THE March 31 issue of carried an article entitled 'A great deal of ruin in a nation', comparing critical statistics of four countries, Pakistan, India, China and Indonesia, with respective literacy rates of 50 per cent, 61 per cent, 92 per cent and 88 per cent. It found that “Pakistan's rotten governance shows up in its growth rates [charts show the above four countries with annual GDP/person growth rates of around two per cent, 4.5 per cent, 9.5 per cent and 3.2 per cent respectively, while defence/education spending, as a percentage of the annual budgets, are approximately 16 per cent/1.5 per cent, 13 per cent/four per cent, 11 per cent/5.5 per cent, and 3.5 per cent/20 per cent respectively].
“In a decade during which most of Asia has leapt ahead, Pakistan has lagged behind. Female literacy, crucial as both an indicator of development and a determinant of future prosperity, is stuck at 40 per cent. In India, which was at a similar level 20 years ago, the figure is now over half. In East Asia, it is more like nine out of 10.
“Given the government's failings, it is hardly surprising if Pakistanis take a dim view of democracy. In a recent Pew poll of seven Muslim countries they were the least enthusiastic, with 42 per cent regarding it as the best form of government — though, since the country has spent longer under military than under democratic rule, the army is at least as culpable.”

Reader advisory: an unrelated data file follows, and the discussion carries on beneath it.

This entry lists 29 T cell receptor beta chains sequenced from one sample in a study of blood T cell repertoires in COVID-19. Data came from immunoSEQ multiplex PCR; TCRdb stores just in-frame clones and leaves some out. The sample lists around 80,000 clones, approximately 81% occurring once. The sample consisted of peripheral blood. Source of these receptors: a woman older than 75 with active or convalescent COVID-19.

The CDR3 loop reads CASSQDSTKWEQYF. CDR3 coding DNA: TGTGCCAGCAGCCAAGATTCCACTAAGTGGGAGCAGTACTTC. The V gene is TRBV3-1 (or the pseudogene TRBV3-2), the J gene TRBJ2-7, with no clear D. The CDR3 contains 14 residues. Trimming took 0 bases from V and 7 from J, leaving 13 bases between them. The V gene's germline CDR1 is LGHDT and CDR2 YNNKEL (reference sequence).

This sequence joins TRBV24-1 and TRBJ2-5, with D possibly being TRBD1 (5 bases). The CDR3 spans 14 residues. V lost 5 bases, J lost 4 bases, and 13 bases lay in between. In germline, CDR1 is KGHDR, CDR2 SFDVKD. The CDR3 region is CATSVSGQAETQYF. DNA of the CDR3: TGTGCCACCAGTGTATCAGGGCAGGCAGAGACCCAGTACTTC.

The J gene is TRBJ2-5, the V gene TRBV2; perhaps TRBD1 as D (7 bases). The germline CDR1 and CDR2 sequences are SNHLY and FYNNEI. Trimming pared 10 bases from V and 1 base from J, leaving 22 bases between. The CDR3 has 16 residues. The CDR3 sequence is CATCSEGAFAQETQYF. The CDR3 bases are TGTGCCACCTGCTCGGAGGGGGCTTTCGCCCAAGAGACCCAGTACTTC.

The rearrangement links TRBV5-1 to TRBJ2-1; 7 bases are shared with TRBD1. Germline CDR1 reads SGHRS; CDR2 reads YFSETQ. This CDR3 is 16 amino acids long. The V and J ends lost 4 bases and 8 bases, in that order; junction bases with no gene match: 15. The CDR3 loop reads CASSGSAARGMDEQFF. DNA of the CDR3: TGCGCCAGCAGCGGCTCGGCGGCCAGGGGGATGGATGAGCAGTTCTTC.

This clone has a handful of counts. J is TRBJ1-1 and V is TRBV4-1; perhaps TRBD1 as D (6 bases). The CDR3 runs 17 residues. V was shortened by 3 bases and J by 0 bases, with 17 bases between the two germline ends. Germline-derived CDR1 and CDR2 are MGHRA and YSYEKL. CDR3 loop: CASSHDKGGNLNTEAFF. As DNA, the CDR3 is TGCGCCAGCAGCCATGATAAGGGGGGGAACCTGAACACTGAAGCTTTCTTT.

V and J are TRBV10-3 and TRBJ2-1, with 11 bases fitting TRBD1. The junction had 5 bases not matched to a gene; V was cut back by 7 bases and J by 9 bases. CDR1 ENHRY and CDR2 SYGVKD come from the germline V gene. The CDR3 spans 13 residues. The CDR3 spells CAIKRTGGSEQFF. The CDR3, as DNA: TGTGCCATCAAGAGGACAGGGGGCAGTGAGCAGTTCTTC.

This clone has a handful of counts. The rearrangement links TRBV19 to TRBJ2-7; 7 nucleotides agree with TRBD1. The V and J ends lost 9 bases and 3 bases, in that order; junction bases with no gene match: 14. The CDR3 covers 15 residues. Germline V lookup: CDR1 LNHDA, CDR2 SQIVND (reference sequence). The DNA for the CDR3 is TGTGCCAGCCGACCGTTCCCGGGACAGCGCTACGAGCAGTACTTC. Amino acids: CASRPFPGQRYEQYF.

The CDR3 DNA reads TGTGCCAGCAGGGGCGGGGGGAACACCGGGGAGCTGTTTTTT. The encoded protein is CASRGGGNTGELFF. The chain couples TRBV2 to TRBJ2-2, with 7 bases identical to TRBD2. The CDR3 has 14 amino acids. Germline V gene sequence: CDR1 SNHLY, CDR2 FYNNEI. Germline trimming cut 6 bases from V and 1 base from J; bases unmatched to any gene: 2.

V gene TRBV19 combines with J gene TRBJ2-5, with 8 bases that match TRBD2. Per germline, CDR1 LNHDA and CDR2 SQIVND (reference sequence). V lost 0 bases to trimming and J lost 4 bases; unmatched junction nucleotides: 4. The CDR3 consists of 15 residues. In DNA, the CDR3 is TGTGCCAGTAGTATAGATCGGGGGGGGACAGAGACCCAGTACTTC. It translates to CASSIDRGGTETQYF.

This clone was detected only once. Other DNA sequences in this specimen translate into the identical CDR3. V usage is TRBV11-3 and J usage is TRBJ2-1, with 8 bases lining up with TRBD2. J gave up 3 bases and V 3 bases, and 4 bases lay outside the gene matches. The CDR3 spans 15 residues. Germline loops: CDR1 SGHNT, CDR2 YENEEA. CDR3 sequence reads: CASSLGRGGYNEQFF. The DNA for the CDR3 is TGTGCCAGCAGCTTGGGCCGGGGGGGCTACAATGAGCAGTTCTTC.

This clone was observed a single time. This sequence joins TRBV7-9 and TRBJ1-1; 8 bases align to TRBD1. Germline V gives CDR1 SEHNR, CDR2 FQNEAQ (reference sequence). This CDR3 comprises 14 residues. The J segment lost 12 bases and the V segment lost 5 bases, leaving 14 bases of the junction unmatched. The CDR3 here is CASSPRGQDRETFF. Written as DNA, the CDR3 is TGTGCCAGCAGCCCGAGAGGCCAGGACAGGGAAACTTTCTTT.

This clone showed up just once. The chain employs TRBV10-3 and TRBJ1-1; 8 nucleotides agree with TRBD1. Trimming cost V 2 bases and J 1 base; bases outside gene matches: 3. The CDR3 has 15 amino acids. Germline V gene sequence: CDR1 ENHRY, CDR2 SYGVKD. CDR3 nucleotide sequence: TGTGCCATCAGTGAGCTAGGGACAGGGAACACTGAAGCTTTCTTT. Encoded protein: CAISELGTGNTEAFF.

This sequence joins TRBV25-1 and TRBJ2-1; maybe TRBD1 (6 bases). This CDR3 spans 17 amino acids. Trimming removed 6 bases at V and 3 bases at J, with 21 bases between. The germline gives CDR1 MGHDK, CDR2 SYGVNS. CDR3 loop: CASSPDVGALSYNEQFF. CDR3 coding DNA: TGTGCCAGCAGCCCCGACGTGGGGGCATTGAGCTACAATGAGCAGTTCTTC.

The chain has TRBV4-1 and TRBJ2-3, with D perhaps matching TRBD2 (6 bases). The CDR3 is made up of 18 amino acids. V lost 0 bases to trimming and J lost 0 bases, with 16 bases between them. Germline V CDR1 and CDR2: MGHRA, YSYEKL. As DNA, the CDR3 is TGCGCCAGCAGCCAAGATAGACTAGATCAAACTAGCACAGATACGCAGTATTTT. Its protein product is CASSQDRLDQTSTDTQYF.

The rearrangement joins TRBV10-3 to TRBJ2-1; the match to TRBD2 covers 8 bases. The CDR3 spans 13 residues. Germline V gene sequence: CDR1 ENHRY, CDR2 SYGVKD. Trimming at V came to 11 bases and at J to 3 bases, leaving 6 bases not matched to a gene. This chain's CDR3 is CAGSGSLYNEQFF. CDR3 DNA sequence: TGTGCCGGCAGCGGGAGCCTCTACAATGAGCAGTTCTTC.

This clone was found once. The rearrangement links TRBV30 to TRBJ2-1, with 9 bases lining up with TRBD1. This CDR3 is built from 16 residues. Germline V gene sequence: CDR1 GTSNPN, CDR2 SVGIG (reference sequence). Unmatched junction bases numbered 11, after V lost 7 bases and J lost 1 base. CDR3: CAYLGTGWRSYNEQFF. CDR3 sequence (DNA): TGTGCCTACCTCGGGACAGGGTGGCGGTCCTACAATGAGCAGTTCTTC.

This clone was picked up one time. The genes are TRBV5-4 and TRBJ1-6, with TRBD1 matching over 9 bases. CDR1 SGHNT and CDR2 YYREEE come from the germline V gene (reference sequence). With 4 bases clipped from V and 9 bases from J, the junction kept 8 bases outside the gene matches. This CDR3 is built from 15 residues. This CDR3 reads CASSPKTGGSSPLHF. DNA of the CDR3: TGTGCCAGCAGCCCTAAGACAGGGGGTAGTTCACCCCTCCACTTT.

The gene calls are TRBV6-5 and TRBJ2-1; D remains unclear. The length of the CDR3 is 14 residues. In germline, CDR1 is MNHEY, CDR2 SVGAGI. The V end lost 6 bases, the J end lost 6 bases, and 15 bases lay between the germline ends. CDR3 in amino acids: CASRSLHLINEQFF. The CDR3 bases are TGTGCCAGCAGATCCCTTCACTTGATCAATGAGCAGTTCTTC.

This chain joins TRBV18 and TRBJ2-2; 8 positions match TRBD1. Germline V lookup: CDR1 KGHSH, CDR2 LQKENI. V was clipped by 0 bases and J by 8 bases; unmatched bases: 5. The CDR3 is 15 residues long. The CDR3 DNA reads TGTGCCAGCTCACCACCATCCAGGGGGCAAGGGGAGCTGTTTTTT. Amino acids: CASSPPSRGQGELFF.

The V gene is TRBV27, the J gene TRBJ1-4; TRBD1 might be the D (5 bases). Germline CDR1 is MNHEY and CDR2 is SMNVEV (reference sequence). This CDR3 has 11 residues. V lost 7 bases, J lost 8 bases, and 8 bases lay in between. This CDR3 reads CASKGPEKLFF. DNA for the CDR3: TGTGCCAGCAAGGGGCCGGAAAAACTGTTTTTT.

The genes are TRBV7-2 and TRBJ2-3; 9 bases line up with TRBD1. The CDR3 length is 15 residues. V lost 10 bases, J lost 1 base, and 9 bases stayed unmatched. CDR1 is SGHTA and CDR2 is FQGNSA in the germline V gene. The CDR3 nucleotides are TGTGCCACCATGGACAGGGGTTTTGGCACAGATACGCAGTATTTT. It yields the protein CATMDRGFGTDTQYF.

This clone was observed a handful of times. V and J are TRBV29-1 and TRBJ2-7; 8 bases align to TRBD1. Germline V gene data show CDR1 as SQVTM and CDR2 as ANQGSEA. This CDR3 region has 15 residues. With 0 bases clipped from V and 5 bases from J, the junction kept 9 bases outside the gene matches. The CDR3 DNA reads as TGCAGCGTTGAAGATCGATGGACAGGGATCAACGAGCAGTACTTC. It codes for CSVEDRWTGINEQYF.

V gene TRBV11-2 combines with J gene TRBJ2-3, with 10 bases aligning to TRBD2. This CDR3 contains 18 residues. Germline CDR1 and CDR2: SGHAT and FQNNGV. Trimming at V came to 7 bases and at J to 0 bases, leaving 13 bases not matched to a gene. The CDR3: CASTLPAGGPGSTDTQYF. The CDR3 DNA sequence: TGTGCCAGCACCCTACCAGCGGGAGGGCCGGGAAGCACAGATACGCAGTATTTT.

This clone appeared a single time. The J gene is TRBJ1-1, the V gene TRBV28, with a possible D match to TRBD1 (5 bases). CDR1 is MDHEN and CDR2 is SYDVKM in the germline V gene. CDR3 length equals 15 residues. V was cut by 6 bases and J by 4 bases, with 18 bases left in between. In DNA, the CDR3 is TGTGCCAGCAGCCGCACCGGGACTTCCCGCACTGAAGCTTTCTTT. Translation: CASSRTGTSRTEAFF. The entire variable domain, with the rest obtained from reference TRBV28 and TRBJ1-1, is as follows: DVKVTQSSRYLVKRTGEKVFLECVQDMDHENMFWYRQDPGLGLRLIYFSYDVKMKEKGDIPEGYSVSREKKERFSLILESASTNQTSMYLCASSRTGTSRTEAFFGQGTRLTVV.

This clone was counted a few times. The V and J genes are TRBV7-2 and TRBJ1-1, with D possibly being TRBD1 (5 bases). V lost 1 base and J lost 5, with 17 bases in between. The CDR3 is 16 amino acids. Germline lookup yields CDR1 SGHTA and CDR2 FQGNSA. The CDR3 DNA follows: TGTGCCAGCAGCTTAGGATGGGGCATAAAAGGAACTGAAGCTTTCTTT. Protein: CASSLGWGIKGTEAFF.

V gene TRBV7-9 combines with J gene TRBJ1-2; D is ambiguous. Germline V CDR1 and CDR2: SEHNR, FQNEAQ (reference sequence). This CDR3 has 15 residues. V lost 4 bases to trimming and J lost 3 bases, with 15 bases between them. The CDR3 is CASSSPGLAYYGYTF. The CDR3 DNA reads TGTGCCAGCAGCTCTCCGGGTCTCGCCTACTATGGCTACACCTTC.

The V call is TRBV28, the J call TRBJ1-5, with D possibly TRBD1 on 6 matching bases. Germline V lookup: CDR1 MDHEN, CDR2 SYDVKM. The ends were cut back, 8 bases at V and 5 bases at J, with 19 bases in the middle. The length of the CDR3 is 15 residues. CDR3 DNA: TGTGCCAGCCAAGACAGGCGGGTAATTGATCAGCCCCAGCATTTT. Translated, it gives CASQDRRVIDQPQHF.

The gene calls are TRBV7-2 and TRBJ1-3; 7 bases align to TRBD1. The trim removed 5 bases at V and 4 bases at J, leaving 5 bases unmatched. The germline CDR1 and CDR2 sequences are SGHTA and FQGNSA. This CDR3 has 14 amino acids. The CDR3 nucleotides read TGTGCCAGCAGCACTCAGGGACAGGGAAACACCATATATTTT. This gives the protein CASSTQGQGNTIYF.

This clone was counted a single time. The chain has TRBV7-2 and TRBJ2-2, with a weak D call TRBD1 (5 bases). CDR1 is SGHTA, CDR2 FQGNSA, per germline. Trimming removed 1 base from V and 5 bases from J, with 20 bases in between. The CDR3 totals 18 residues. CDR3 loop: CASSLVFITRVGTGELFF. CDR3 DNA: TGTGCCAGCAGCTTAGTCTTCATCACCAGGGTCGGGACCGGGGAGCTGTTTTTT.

A 2010 educational survey of six Sindh rural districts by the South Asia Forum for Education Development painted an appalling picture of the learning outcomes of school-going children (three to 16 years): 63 per cent Class-III students could not read Class-I level Urdu/Sindhi sentences, 75 per cent children could not read English words, while 63 per cent of Class-IV students failed to do simple two-digit subtractions. The other provinces fared only slightly better.
Included in the bad governance and political and management adversities are the number of holidays schools are forced to take, e.g. in 2007 some 211 days (including vacations, weekends, exams/results preparation, religious, gazetted, provincial/local and unscheduled such as strikes, law and order situations, and so forth), leaving about 150 days for useful teaching.
Three years ago, the Sindh caretaker education minister admitted that the level of education in the province had fallen so low that it could fall no lower. Fortunately, the present provincial dispensation has as its senior minister of education, Pir Mazhar-ul-Haq, an old boy of Karachi's St Patrick's School, an institution that celebrates its sesquicentennial this May 6, with a century-and-a-half of the school motto: 'Service to God and Country'.
The Irish Fusiliers stationed in Karachi built a chapel in the mid-1850s in the cantonment where now stands another famous school, St Joseph's Convent, and, in 1861, established St Patrick's School nearby to cater to the educational needs of the growing 'parish' community.At independence, when Pakistan was in dire need of good schools, community institutions such as these two — BVS, Narayan Jaganath, Karachi Grammar, Sindh Madressah-tul-Islam, Burn Hall, the several Presentation Convents and others — were there to fill the void all over the country.